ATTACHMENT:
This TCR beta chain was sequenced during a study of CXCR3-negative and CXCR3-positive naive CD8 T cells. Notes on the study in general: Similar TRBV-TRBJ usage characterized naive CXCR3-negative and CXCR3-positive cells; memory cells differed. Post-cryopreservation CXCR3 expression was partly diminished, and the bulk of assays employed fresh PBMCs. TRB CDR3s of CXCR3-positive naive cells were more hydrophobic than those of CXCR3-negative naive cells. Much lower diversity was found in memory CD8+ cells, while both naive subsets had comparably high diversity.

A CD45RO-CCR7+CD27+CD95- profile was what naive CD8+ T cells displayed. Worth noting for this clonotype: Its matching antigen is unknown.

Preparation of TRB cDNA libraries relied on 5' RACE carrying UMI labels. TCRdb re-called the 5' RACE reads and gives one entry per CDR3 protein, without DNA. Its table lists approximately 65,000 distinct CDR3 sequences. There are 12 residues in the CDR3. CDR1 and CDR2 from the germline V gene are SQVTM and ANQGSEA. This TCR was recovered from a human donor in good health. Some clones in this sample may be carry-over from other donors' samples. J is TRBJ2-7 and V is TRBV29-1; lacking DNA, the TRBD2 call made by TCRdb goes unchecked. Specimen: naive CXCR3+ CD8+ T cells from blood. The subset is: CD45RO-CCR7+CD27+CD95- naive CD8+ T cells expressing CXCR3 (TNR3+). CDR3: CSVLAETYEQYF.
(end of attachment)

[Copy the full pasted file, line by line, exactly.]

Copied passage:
This TCR beta chain was sequenced during a study of CXCR3-negative and CXCR3-positive naive CD8 T cells. Notes on the study in general: Similar TRBV-TRBJ usage characterized naive CXCR3-negative and CXCR3-positive cells; memory cells differed. Post-cryopreservation CXCR3 expression was partly diminished, and the bulk of assays employed fresh PBMCs. TRB CDR3s of CXCR3-positive naive cells were more hydrophobic than those of CXCR3-negative naive cells. Much lower diversity was found in memory CD8+ cells, while both naive subsets had comparably high diversity.

A CD45RO-CCR7+CD27+CD95- profile was what naive CD8+ T cells displayed. Worth noting for this clonotype: Its matching antigen is unknown.

Preparation of TRB cDNA libraries relied on 5' RACE carrying UMI labels. TCRdb re-called the 5' RACE reads and gives one entry per CDR3 protein, without DNA. Its table lists approximately 65,000 distinct CDR3 sequences. There are 12 residues in the CDR3. CDR1 and CDR2 from the germline V gene are SQVTM and ANQGSEA. This TCR was recovered from a human donor in good health. Some clones in this sample may be carry-over from other donors' samples. J is TRBJ2-7 and V is TRBV29-1; lacking DNA, the TRBD2 call made by TCRdb goes unchecked. Specimen: naive CXCR3+ CD8+ T cells from blood. The subset is: CD45RO-CCR7+CD27+CD95- naive CD8+ T cells expressing CXCR3 (TNR3+). CDR3: CSVLAETYEQYF.